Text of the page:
Natanz is a hardened Fuel Enrichment Plant (FEP) covering 100,000 square meters that is built 8 meters underground and protected by a concrete wall 2.5 meters thick, itself protected by another concrete wall. It is located near Natanz, the capital city of Natanz County, Isfahan Province, Iran. In 2004, the roof was hardened with reinforced concrete and covered with 22 meters of earth. The complex consists of two 25,000 square meter halls and a number of administrative buildings. This once secret site was one of the two exposed by Alireza Jafarzadeh in August, 2002. IAEA Director General Mohamed ElBaradei visited the site on 21 February 2003 and reported that 160 centrifuges were complete and ready for operation, with 1,000 more under construction at the site.[46] In accordance with Code 3.1 of the Subsidiary Arrangements to Iran's safeguards agreement that were in force up to that time, Iran was not obligated to declare the Natanz enrichment facility until six months before nuclear material was introduced into the facility.[47] According to the IAEA, in 2009 there were approximately 7,000 centrifuges installed at Natanz, of which 5,000 were producing low enriched uranium.[48]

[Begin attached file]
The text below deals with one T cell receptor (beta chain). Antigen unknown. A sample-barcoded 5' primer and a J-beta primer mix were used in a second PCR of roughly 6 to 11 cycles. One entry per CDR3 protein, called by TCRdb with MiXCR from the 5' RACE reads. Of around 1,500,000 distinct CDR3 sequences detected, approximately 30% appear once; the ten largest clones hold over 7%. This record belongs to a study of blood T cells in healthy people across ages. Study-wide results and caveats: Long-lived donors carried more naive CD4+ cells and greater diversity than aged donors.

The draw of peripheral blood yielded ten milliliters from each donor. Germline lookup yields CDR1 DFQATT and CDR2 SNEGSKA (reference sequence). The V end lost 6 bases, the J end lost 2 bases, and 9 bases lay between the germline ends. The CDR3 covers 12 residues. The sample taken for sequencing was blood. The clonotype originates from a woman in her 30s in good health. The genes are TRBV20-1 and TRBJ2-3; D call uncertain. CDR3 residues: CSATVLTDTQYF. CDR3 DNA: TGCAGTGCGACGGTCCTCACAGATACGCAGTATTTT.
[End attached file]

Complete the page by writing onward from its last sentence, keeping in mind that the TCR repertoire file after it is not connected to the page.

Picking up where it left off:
In July 2020, the Atomic Energy Organization of Iran released photos of a building, presumed to be a centrifuge assembly facility, after a recent explosion. An unnamed Middle Eastern intelligence official later claimed that damage to the facility was caused by an explosive device.[49]